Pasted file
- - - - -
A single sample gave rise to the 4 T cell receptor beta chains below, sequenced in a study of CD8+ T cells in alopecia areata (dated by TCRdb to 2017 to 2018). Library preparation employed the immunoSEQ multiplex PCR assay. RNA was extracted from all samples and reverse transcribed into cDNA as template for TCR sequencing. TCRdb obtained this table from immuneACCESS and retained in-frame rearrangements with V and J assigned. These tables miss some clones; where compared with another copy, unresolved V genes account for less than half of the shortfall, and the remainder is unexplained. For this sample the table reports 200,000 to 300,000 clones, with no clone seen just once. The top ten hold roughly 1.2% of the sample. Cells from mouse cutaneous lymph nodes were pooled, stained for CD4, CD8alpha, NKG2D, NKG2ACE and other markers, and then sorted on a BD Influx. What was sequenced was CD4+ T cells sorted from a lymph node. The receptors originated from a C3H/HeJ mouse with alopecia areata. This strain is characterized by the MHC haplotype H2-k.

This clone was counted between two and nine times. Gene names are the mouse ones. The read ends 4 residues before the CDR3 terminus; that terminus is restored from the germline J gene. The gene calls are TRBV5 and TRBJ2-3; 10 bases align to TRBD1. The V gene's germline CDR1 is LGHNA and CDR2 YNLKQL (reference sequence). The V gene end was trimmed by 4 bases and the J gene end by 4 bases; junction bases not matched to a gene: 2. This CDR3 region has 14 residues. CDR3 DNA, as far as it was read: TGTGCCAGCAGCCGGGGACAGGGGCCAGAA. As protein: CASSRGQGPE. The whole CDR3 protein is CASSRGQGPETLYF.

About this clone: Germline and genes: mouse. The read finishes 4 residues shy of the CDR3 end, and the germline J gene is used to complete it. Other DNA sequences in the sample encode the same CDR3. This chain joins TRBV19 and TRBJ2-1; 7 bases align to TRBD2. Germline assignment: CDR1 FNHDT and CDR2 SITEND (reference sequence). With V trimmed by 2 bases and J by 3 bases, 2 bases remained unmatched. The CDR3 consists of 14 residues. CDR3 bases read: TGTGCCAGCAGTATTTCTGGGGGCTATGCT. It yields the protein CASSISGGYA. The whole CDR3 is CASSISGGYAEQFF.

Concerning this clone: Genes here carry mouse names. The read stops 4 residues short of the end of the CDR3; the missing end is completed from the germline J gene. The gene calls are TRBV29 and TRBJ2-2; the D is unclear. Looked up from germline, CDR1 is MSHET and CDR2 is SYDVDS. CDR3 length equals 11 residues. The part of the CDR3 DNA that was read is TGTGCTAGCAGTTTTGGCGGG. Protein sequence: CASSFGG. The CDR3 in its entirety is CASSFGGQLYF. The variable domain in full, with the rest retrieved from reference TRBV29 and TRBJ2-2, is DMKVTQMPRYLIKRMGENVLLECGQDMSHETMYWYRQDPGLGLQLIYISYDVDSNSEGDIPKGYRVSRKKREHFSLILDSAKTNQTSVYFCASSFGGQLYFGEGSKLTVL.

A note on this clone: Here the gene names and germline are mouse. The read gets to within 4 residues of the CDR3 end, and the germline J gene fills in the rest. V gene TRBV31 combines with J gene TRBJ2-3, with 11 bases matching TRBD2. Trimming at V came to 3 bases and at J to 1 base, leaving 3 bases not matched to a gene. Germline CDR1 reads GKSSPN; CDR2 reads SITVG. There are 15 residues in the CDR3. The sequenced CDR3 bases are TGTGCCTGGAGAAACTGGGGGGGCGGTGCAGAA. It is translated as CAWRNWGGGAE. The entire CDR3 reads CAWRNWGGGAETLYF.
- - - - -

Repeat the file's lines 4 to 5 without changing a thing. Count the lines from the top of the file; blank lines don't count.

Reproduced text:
Concerning this clone: Genes here carry mouse names. The read stops 4 residues short of the end of the CDR3; the missing end is completed from the germline J gene. The gene calls are TRBV29 and TRBJ2-2; the D is unclear. Looked up from germline, CDR1 is MSHET and CDR2 is SYDVDS. CDR3 length equals 11 residues. The part of the CDR3 DNA that was read is TGTGCTAGCAGTTTTGGCGGG. Protein sequence: CASSFGG. The CDR3 in its entirety is CASSFGGQLYF. The variable domain in full, with the rest retrieved from reference TRBV29 and TRBJ2-2, is DMKVTQMPRYLIKRMGENVLLECGQDMSHETMYWYRQDPGLGLQLIYISYDVDSNSEGDIPKGYRVSRKKREHFSLILDSAKTNQTSVYFCASSFGGQLYFGEGSKLTVL.

A note on this clone: Here the gene names and germline are mouse. The read gets to within 4 residues of the CDR3 end, and the germline J gene fills in the rest. V gene TRBV31 combines with J gene TRBJ2-3, with 11 bases matching TRBD2. Trimming at V came to 3 bases and at J to 1 base, leaving 3 bases not matched to a gene. Germline CDR1 reads GKSSPN; CDR2 reads SITVG. There are 15 residues in the CDR3. The sequenced CDR3 bases are TGTGCCTGGAGAAACTGGGGGGGCGGTGCAGAA. It is translated as CAWRNWGGGAE. The entire CDR3 reads CAWRNWGGGAETLYF.